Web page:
Pace holds school-wide prayer service for Parkland school victims

Wednesday, April 4, 2018 0 Comments

Pace holds school-wide prayer service for Parkland school victims

 

Following the tragic events that took the lives of 17 individuals in Parkland this past February, the students at Monsignor Edward Pace High School (Pace) felt the call to join the local community as well as the nation, by holding a school-wide prayer service to remember the lives lost.

On March 14, marking the one month anniversary of the tragedy, students who wanted to participate were invited to quietly walk out of their classrooms for the prayer service. As they arrived on the track surrounding the football field, the students joined hands and Campus Ministry director Andres Novela took time to address them with an emotional call, saying “Today we walk out, we speak up and we stand. We stand in solidarity with the victims of gun violence and those affected by the tragedies at Parkland. We stand with the youth, those whose voices are calling for justice, for change – echoed by the prophet Jeremiah, who heard the voice of God say, ‘Do not let anyone tell you you are too young’.”

As a school community, the students, faculty and staff took part in a 17 minute assembly of prayer and reflection, one minute for each of the lives lost at Marjory Stoneman Douglas High School. The atmosphere was solemn and respectful as Pace junior Jerusha Jean sang a moving rendition of “Amazing Grace.”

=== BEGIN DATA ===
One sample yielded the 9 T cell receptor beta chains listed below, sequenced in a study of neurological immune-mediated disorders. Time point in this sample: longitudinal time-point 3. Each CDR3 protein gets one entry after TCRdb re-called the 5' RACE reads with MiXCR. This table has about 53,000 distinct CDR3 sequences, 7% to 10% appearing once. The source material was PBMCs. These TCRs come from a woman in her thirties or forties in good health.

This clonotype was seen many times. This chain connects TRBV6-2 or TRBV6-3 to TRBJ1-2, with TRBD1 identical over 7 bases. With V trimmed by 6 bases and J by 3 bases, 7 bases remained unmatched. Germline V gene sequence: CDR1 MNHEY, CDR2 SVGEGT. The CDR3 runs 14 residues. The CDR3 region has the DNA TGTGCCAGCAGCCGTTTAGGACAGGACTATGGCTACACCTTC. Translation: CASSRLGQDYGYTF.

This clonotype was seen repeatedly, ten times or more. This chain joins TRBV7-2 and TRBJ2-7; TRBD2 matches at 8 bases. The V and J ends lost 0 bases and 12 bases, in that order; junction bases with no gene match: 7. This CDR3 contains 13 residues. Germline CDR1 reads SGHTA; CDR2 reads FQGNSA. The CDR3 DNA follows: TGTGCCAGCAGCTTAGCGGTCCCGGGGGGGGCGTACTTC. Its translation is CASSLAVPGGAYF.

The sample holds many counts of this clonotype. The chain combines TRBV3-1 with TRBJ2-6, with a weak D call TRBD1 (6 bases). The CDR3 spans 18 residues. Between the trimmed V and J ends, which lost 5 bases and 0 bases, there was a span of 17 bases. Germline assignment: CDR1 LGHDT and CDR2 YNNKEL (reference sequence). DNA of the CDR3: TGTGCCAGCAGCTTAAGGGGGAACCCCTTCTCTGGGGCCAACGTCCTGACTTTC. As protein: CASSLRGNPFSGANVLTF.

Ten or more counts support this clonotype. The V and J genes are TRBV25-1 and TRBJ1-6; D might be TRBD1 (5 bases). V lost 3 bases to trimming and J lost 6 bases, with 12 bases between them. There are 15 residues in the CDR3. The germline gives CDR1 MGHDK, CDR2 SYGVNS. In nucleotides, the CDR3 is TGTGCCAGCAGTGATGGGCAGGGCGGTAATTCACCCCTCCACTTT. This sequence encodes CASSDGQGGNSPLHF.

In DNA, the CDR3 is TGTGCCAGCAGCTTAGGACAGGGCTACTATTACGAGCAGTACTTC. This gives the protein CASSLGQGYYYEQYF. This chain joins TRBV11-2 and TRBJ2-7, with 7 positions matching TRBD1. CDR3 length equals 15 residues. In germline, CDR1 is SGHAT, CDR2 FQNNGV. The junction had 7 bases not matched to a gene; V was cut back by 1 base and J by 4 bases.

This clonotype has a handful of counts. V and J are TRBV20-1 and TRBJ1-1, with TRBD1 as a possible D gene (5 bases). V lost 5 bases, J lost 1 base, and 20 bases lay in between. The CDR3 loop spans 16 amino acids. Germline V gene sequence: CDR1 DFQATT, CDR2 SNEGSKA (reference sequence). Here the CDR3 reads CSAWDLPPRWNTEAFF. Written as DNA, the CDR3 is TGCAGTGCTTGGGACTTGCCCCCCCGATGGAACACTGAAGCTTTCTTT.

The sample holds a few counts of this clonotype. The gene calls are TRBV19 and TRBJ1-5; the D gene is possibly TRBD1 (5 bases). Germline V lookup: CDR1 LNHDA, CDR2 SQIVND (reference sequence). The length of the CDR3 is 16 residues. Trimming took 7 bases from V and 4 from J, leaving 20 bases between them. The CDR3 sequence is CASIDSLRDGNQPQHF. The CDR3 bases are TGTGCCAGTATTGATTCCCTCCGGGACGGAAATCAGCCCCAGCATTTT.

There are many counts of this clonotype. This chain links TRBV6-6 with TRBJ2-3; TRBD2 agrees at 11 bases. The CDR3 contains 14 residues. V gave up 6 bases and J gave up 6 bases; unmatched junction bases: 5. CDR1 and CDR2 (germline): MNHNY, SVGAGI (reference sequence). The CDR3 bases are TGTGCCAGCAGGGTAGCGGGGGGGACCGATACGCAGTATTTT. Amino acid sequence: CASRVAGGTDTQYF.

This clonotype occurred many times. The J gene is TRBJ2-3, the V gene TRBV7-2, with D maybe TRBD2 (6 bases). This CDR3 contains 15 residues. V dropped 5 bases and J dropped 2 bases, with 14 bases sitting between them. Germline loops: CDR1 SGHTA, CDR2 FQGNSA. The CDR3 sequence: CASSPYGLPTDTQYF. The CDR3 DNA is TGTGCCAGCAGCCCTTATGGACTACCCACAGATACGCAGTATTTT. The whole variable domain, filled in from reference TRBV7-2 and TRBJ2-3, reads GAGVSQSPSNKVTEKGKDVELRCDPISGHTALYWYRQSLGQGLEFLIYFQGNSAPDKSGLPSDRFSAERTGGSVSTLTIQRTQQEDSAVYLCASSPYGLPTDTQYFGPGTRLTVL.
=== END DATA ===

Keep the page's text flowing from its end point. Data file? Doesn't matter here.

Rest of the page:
At the center of the field, students held signs reading “MSD Strong,” “Take this time 2 take action!” and “#NeverAgain.” In a touching tribute to the victims, a group of students held photos and shared short stories about each of them aloud.

“We are teenagers just like them and they lost their future. Those parents lost their kids and these kids won’t be able to go to college,” said eleventh grader and Student Government president David Barbier.

For students, the prayer service offered them the opportunity to reflect and unite in an effort to keep the conversation going. Barbier and the students were thankful to the administration for their support in letting them express themselves in this way.

“It’s important for the kids to know that they can speak out and that they do have a voice. Part of our role is to help them become adults in our society who are not afraid to speak up and to talk about what is right and what is wrong,” acknowledged principal Ana Garcia. “This was a prayer service, and this was an opportunity to come together as a community and say we understand and we hurt as well. Today we pray together, so we can act together and create change together.”

 


 

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